Standard Form 1


Standard Form is used to represent large and small numbers in a consistent way. Standard Form shows exactly one non-zero digit before the decimal point and is then multiplied by a power of ten to indicate the size. Thus the absolute number and the general size have been separated. Rounding is carried out as for significant figures (indicated by sig.fig., SF, s.f., Std Fm), and usually Std Fm requires you to think about both the rounding and the power of ten. 

For example, the speed of light is 299,792,458 m/sec to the nearest whole unit. This is 2.99792 x 10
m/s to 6 sig.fig. in SF.  The index on the ten indicates how many places the decimal point has been moved. With large numbers it helps to space digits in threes and remember a few landmarks; with small numbers there is an easy way to do this if you keep the leading zero (before the decimal point). So 0.00417 (look, three zeroes) becomes 4.17x10-3. That number squared is 1.739x10-5 to 4 sig.fig., 0.000 017 39,  five written zeroes.

Do these for necessary practice; use standard form throughout.

The reciprocal button may prove useful on your calculator [labelled x-1 or 1/x]. 

1  Write the speed of light to   a)   7 sig.fig. b)    4 sig.fig   c)    3  sig.fig.

2 a) A picometre is a millionth of a millionth of a metre. Write this to 3 sig.fig.
   b) How many micrometres in a kilometre?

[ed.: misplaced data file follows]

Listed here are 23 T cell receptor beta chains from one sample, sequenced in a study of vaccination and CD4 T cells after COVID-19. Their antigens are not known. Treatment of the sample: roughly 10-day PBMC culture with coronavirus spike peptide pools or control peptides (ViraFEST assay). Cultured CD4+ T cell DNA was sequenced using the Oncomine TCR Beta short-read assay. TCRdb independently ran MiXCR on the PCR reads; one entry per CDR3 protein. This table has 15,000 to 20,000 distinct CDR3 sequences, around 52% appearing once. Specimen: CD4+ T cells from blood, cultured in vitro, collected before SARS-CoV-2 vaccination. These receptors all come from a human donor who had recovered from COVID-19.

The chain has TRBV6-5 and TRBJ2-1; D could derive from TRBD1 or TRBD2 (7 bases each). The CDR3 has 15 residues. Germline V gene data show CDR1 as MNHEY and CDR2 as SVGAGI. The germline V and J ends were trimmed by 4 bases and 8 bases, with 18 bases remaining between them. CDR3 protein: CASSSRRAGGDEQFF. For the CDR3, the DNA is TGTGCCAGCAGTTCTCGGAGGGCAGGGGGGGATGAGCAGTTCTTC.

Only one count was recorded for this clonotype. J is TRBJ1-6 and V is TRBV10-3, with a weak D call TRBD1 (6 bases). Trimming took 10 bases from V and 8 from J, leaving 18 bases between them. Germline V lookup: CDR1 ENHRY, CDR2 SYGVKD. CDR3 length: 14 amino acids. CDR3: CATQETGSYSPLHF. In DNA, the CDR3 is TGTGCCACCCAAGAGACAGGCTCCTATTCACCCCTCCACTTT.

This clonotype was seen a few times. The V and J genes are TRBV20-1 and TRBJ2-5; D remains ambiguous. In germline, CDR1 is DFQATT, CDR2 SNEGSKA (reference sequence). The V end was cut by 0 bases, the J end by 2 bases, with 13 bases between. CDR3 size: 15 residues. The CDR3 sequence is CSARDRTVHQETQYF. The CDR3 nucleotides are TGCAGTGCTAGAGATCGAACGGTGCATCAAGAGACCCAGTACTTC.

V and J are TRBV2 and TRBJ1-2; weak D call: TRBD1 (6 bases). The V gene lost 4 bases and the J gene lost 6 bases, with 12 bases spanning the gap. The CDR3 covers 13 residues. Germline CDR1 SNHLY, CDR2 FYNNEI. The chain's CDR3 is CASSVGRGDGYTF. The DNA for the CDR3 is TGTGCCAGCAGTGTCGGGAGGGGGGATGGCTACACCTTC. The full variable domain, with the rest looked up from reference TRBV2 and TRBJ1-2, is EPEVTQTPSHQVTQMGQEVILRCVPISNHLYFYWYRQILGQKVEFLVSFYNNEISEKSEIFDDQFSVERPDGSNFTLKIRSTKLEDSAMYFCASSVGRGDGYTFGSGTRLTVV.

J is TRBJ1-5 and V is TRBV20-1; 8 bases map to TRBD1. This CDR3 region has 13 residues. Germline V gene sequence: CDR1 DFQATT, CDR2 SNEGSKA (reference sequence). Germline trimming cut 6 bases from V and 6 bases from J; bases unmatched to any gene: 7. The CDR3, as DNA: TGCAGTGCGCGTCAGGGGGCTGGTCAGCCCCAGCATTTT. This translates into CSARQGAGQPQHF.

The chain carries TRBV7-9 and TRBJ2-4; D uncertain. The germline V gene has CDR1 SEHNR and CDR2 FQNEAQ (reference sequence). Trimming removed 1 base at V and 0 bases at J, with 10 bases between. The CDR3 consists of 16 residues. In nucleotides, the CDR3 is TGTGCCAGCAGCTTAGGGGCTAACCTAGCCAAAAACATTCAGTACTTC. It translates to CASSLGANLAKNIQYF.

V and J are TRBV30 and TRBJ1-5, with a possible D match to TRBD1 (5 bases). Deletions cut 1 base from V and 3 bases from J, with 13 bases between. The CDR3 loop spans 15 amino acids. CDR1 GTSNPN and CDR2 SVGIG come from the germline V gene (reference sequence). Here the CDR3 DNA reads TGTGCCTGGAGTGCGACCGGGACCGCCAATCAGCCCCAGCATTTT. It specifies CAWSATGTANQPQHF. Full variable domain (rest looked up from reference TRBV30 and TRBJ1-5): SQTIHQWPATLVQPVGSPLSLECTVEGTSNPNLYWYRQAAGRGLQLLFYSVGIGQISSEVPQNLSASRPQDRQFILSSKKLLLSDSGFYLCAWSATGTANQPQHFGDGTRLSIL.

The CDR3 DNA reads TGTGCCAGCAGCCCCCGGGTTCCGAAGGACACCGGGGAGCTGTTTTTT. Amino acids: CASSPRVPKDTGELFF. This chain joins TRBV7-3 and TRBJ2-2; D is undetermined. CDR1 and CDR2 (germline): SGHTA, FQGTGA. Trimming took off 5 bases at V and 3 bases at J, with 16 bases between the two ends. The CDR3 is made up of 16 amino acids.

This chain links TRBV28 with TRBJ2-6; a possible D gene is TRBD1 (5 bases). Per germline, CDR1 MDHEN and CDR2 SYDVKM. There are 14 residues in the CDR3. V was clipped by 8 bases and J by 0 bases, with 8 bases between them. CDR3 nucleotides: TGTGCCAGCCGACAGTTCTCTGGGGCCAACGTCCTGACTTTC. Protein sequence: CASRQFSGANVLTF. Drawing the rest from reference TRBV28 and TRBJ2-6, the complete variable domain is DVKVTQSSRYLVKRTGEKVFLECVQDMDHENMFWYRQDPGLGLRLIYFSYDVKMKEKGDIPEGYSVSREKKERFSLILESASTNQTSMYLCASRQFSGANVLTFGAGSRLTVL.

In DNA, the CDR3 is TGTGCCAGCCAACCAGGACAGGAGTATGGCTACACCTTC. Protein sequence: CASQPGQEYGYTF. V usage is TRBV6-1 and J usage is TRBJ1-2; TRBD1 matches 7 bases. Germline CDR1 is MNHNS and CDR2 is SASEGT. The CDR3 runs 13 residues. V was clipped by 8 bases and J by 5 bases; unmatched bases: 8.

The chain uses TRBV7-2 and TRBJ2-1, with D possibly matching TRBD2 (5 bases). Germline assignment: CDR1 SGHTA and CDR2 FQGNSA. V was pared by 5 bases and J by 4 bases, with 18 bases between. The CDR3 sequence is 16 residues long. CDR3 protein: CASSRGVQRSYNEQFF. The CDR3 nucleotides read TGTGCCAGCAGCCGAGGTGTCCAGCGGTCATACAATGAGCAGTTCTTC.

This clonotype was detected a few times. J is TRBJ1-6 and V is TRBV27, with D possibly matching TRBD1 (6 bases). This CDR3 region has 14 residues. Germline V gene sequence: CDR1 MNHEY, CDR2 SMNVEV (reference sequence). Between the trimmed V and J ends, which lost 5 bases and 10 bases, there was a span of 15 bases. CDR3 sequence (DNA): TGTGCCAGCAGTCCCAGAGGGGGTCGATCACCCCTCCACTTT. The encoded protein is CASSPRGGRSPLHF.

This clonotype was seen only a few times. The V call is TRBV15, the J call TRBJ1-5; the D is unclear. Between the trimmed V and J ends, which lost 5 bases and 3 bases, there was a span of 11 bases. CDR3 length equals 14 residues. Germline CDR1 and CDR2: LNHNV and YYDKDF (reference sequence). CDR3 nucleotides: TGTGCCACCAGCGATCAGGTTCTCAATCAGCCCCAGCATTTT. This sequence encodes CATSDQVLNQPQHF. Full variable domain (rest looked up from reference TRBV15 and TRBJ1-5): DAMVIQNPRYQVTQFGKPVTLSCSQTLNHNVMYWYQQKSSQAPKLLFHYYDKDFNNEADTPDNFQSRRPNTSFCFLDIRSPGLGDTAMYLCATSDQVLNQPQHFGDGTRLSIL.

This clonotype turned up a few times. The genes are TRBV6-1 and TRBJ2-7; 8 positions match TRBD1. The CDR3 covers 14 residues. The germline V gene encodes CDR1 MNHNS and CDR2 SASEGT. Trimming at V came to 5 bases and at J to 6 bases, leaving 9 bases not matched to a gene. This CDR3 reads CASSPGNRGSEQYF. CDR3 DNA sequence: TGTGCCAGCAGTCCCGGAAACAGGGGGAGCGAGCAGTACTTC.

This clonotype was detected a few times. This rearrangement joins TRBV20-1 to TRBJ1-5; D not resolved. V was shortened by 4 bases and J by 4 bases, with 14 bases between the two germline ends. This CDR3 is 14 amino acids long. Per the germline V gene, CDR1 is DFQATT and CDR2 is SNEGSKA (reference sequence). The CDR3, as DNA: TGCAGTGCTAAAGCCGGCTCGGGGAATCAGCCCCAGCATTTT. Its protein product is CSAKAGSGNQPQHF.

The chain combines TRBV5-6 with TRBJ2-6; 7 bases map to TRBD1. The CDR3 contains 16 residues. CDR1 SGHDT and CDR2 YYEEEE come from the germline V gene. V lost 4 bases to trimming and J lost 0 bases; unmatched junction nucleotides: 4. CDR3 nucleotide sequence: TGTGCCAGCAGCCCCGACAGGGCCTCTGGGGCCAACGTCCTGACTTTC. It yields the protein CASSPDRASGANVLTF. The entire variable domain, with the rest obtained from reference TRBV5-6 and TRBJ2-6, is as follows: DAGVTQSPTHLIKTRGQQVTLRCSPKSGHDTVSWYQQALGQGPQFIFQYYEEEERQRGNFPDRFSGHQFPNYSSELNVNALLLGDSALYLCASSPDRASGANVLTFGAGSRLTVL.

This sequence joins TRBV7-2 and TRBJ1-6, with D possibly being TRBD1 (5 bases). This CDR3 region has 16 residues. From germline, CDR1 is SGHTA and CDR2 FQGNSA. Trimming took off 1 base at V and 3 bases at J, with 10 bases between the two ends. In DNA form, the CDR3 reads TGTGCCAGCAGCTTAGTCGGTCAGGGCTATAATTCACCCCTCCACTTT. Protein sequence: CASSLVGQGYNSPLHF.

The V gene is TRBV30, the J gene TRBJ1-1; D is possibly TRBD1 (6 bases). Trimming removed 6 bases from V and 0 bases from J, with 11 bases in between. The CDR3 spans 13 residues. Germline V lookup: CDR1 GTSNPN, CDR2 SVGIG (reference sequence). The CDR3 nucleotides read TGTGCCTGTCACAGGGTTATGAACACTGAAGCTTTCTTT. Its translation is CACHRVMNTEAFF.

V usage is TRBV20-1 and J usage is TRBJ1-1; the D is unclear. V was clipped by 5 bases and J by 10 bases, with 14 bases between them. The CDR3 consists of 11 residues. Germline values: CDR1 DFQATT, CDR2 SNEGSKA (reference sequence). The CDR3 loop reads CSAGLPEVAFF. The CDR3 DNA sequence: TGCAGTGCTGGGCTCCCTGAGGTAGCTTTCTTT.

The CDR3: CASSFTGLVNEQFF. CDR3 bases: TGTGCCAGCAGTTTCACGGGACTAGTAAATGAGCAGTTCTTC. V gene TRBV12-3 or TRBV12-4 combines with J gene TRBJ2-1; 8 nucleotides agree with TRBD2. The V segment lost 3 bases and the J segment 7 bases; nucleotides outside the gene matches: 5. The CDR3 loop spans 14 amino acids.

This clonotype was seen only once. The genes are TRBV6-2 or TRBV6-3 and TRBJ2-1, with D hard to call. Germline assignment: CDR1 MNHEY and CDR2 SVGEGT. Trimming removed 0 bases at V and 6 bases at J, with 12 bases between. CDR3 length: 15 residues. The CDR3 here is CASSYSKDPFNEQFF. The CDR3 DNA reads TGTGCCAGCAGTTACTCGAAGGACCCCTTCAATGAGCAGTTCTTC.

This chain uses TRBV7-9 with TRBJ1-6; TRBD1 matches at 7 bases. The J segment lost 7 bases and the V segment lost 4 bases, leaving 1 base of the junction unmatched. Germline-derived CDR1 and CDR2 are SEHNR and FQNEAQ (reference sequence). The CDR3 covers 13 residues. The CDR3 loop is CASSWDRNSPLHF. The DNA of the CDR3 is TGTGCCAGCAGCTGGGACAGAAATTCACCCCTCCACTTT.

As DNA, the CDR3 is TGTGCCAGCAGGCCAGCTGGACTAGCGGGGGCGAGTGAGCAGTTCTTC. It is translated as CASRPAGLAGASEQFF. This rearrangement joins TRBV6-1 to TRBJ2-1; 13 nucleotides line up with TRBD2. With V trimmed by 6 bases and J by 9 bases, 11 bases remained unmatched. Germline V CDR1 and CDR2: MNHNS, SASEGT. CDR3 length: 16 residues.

c) How many millimetres in a mile?  [to 7 sig fig and still in Std Form].

3  A second is 9 192 631 770 oscillations of a particular type of caesium crystal. Write this number to   a) 3 and b) 4 sig fig (in Standard Form).

How long is a single oscillation cycle to       c) 1,  d)  3, e) 4 sig fig?

4     I say a year is 3.6524x10
² days to 5 sig.fig. 
a) Write this number to 3 sig fig
b) How long is this version of a year in seconds? 
The smallest my year could be – and still correct – is 365.235 and the biggest is just less than 365.245. 
c)  How long are these two lengths of time in seconds? So now can you answer why is it still correct to only use 5 sig fig?
d) How many years per day? 
e) years per hour? 
f)f) years per second?

So just why is a baby nettle like 10-12?


1.  2.99,792,500m/s,   3.000x108 m/s, 3.00x108 m/s,  

2. 1 picometre = 1x10-12metres. 1km = 109 micrometers, 1609344 mm/mile, 1.609344x106 mm/mile.

3.  9.19x109 ,        9.193x109 ,  1.08782775708x10-10, which is 1x10-10, 1.09x10-10, 1.088x10-10 seconds.

4. 3.6524x10² days is 3.65x10² days to 3 sig.fig. 
² x24x60x60 = 31556736 seconds (8s.f.)
² x24x60x60 = 31556304 seconds (8s.f.)
² x24x60x60 = 31557168 seconds (8s.f.) all three are 3.1556x107
  1/365.24 = 2.7379x10-3 yrs/day = 1.1408x10-4 yrs/hr = 3.1690x10-8 yrs/sec

they’re both small numbers!!


© David Scoins 2017